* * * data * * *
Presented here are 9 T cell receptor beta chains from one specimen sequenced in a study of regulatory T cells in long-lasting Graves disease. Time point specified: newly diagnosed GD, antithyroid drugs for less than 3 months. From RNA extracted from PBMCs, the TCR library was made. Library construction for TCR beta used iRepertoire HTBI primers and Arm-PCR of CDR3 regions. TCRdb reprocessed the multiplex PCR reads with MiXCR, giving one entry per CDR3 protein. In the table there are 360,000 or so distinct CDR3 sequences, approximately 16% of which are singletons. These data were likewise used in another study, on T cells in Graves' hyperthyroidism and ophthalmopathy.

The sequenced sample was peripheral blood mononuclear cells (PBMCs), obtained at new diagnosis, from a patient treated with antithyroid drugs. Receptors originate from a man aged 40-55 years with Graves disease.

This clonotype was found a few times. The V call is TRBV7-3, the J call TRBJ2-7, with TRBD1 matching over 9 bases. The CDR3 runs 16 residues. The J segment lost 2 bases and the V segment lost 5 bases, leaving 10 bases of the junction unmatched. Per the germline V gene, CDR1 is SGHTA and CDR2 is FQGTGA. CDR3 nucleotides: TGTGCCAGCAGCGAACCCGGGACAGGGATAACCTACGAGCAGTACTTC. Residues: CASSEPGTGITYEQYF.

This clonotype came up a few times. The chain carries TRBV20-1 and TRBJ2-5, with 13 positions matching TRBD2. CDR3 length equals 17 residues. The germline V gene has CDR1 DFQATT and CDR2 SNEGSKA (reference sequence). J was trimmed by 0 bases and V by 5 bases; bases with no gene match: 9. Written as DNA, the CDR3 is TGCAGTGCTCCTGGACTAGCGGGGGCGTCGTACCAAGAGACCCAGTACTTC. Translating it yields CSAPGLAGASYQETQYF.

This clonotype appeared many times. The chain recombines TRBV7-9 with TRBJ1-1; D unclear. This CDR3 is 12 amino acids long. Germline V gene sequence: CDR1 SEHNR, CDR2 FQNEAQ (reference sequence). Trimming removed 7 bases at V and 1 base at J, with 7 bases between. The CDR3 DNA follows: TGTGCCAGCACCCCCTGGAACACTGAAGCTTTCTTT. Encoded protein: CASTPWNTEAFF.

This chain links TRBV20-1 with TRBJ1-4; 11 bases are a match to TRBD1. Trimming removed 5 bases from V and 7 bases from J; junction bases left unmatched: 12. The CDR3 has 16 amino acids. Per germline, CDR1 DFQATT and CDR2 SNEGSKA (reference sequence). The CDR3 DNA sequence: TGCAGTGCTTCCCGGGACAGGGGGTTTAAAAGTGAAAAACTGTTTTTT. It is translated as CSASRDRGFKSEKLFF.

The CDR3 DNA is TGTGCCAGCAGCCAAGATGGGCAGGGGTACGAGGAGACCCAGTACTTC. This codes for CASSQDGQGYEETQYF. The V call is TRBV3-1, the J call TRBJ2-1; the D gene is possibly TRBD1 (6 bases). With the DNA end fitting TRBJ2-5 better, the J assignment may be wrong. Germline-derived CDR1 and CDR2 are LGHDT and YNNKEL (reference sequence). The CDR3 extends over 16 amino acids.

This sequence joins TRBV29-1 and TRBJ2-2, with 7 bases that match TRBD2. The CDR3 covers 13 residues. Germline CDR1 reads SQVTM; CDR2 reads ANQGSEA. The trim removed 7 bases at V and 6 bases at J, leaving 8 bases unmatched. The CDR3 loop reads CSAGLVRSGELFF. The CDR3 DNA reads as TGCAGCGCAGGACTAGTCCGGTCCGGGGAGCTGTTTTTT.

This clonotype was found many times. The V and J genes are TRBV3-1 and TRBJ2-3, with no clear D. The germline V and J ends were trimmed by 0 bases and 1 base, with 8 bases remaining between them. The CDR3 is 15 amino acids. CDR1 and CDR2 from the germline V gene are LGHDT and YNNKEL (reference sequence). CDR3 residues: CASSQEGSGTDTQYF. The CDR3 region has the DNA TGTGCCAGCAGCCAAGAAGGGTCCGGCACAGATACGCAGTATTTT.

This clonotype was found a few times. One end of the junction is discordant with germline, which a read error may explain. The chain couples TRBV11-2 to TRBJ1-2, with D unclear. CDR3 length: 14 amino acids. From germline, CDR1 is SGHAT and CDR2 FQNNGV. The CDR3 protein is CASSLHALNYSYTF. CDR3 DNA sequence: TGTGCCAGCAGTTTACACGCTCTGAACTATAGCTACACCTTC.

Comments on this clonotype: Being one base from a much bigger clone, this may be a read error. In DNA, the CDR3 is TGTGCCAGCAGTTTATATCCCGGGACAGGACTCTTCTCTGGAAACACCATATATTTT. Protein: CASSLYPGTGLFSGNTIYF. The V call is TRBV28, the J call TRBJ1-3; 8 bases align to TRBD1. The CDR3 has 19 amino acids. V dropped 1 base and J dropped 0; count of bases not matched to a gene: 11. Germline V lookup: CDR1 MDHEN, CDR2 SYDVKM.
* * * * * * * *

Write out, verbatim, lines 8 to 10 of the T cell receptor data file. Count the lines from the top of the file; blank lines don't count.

This sequence joins TRBV29-1 and TRBJ2-2, with 7 bases that match TRBD2. The CDR3 covers 13 residues. Germline CDR1 reads SQVTM; CDR2 reads ANQGSEA. The trim removed 7 bases at V and 6 bases at J, leaving 8 bases unmatched. The CDR3 loop reads CSAGLVRSGELFF. The CDR3 DNA reads as TGCAGCGCAGGACTAGTCCGGTCCGGGGAGCTGTTTTTT.

This clonotype was found many times. The V and J genes are TRBV3-1 and TRBJ2-3, with no clear D. The germline V and J ends were trimmed by 0 bases and 1 base, with 8 bases remaining between them. The CDR3 is 15 amino acids. CDR1 and CDR2 from the germline V gene are LGHDT and YNNKEL (reference sequence). CDR3 residues: CASSQEGSGTDTQYF. The CDR3 region has the DNA TGTGCCAGCAGCCAAGAAGGGTCCGGCACAGATACGCAGTATTTT.

This clonotype was found a few times. One end of the junction is discordant with germline, which a read error may explain. The chain couples TRBV11-2 to TRBJ1-2, with D unclear. CDR3 length: 14 amino acids. From germline, CDR1 is SGHAT and CDR2 FQNNGV. The CDR3 protein is CASSLHALNYSYTF. CDR3 DNA sequence: TGTGCCAGCAGTTTACACGCTCTGAACTATAGCTACACCTTC.